Jefferson and many other patriots believed slavery should be abolished in the new American nation. Emancipation would fulfill the ideal that "all men are created equal."
Yet over the course of his life Jefferson himself owned 600 people. He was unable to extricate himself from what he called the “deplorable entanglement” of slavery.
Jefferson spent much of his life wrestling with and proposing various solutions to this national problem. But slavery was not abolished, and he remained a slaveholder throughout his life.
Jefferson Proposes Solutions to Slavery
At the end of the 18th century, Jefferson and many other Americans believed that stopping the import of enslaved people from Africa and the Caribbean would hasten the end of slavery.
In 1807, three weeks before Britain abolished the Atlantic slave trade, President Jefferson signed a law prohibiting “the importation of slaves into any port or place within the jurisdiction of the United States."
Throughout his life, Jefferson privately endorsed a plan of gradual emancipation, by which all people born into slavery after a certain date would be freed and sent beyond the borders of the United States when they reached adulthood.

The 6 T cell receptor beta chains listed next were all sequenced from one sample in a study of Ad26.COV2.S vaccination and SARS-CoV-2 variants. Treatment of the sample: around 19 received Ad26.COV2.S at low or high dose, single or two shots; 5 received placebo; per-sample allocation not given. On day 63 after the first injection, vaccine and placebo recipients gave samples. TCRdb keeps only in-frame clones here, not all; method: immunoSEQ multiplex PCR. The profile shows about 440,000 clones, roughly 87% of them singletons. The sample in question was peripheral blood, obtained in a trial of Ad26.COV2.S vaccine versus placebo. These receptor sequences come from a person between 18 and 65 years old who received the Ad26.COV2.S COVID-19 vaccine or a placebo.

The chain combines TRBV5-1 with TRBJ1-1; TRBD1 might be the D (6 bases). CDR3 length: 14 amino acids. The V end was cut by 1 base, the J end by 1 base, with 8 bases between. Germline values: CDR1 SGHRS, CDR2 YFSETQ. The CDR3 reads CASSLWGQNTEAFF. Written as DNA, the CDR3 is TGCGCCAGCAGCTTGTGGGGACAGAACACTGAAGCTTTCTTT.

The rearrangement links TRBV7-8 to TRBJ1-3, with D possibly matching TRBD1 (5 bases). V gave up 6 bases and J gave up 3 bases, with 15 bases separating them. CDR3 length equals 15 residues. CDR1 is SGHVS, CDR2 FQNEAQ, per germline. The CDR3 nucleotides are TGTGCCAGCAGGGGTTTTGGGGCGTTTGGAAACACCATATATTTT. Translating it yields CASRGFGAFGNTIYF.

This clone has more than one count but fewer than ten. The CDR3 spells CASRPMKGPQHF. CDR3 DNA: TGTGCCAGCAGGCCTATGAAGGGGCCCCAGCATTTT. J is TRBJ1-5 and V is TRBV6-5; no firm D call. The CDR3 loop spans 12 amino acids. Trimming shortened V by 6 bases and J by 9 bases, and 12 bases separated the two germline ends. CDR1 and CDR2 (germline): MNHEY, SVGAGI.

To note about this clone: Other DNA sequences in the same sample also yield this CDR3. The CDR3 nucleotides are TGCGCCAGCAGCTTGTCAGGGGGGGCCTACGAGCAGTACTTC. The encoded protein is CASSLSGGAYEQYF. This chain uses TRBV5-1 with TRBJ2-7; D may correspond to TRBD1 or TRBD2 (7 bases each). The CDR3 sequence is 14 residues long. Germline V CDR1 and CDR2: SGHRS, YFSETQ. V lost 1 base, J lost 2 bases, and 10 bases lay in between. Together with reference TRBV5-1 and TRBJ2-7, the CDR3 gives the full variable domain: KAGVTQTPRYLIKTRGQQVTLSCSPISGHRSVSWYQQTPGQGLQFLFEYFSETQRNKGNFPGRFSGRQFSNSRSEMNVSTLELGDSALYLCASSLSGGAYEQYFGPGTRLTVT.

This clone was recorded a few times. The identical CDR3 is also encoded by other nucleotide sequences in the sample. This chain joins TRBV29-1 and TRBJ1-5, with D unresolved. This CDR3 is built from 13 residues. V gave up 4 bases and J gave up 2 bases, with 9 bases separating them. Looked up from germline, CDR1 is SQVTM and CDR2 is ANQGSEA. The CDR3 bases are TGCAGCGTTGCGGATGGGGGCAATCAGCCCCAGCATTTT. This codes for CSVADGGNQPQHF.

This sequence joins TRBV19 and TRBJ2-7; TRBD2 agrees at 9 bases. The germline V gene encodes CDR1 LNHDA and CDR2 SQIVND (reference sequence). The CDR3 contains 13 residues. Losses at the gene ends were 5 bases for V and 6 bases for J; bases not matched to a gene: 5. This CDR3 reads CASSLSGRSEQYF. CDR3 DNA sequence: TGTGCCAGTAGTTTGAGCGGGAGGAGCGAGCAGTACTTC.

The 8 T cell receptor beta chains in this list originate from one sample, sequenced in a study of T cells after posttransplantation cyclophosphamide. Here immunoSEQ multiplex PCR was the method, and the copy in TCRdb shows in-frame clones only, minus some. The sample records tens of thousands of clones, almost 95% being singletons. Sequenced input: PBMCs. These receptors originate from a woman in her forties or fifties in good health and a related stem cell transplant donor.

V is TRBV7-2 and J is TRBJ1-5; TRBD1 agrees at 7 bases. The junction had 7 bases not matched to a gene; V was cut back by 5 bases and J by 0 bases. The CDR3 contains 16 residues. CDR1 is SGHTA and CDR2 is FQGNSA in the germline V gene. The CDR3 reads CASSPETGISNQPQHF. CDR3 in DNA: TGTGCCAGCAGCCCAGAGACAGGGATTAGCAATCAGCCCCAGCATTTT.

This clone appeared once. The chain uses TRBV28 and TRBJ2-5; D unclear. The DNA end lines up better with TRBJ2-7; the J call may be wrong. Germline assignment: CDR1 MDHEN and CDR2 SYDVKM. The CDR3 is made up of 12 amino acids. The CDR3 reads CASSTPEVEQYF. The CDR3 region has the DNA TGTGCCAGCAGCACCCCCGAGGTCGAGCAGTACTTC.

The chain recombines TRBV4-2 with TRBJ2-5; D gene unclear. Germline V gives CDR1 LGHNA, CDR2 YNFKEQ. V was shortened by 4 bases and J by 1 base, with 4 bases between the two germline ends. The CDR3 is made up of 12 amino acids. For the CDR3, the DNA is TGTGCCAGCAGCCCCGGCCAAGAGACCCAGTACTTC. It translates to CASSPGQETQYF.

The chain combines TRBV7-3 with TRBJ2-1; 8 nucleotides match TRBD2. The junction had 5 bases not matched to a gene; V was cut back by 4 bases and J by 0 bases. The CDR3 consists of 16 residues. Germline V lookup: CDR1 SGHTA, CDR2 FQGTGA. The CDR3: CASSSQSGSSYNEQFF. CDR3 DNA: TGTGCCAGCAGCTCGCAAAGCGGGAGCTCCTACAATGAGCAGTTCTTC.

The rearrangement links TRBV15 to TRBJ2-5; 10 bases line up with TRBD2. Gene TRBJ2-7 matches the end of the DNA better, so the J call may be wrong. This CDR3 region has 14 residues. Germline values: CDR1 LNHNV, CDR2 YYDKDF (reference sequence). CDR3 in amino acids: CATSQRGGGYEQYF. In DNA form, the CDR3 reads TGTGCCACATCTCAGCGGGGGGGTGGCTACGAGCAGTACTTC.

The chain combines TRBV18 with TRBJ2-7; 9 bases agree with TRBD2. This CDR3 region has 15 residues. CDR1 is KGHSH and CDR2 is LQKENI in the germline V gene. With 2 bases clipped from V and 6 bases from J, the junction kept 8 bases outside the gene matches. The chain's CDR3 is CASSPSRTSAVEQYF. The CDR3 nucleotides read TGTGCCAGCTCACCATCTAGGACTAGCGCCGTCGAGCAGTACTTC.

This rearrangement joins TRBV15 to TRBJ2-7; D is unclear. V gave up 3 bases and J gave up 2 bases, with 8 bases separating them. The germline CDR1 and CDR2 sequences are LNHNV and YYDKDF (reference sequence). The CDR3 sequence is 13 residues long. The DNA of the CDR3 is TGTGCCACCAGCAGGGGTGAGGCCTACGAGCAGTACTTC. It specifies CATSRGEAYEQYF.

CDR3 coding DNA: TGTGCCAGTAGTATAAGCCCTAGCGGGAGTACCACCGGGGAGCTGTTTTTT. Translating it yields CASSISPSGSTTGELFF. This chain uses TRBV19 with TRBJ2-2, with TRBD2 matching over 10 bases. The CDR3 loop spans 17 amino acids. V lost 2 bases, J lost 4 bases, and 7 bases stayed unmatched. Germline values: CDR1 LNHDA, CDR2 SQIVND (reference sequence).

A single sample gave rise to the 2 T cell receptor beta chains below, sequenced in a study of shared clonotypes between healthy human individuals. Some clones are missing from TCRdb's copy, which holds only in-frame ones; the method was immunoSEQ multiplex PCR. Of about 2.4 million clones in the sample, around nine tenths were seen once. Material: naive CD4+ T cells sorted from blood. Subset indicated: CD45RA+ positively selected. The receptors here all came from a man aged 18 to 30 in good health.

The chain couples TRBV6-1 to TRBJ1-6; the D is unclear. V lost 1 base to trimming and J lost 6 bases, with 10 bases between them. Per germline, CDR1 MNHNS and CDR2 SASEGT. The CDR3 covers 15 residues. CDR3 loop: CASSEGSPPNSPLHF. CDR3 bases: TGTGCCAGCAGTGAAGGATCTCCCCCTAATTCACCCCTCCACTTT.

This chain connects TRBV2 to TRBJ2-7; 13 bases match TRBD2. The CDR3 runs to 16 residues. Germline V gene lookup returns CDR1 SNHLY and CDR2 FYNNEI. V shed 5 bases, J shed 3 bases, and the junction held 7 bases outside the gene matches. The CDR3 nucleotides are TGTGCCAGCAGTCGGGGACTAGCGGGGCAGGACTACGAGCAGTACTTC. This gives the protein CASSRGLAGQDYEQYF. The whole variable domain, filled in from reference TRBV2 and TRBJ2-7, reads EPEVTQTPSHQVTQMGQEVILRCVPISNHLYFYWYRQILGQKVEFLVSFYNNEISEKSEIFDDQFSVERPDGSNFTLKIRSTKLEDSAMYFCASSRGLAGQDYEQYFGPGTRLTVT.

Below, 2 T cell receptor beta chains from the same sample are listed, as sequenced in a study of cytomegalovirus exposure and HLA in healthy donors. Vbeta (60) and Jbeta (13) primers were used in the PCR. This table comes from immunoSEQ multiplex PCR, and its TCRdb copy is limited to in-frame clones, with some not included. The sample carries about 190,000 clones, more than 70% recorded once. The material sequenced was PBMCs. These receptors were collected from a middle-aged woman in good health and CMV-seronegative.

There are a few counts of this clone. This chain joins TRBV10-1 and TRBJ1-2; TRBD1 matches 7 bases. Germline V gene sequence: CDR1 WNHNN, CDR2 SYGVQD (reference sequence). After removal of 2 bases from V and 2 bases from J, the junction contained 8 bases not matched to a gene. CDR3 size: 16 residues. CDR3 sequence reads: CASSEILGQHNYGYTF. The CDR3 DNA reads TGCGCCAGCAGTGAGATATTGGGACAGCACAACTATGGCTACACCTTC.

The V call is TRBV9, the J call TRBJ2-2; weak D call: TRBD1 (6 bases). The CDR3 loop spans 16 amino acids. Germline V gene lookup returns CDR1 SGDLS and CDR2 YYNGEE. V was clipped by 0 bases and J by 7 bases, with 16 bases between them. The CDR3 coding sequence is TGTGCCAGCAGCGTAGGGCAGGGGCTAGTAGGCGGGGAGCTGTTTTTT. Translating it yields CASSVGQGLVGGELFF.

He published a short description of this plan in his book Notes on the State of Virginia.
Jefferson, along with many other Americans, combined plans for emancipation with colonization―moving freed slaves outside the U.S. "I have seen no proposition so expedient . . . as that of emancipation of those [slaves] born after a given day, and of their education and expatriation at a proper age," Jefferson wrote in 1814.
He eventually decided that Africa was the best destination.
In 1819–20, the question of slavery's expansion into Missouri and other western territories was a matter of fierce political debate.
Jefferson and other southerners favored the "diffusion" of slaves in the west, believing that the spread of enslaved people over a larger geographic area would improve their situation and lead more swiftly to emancipation.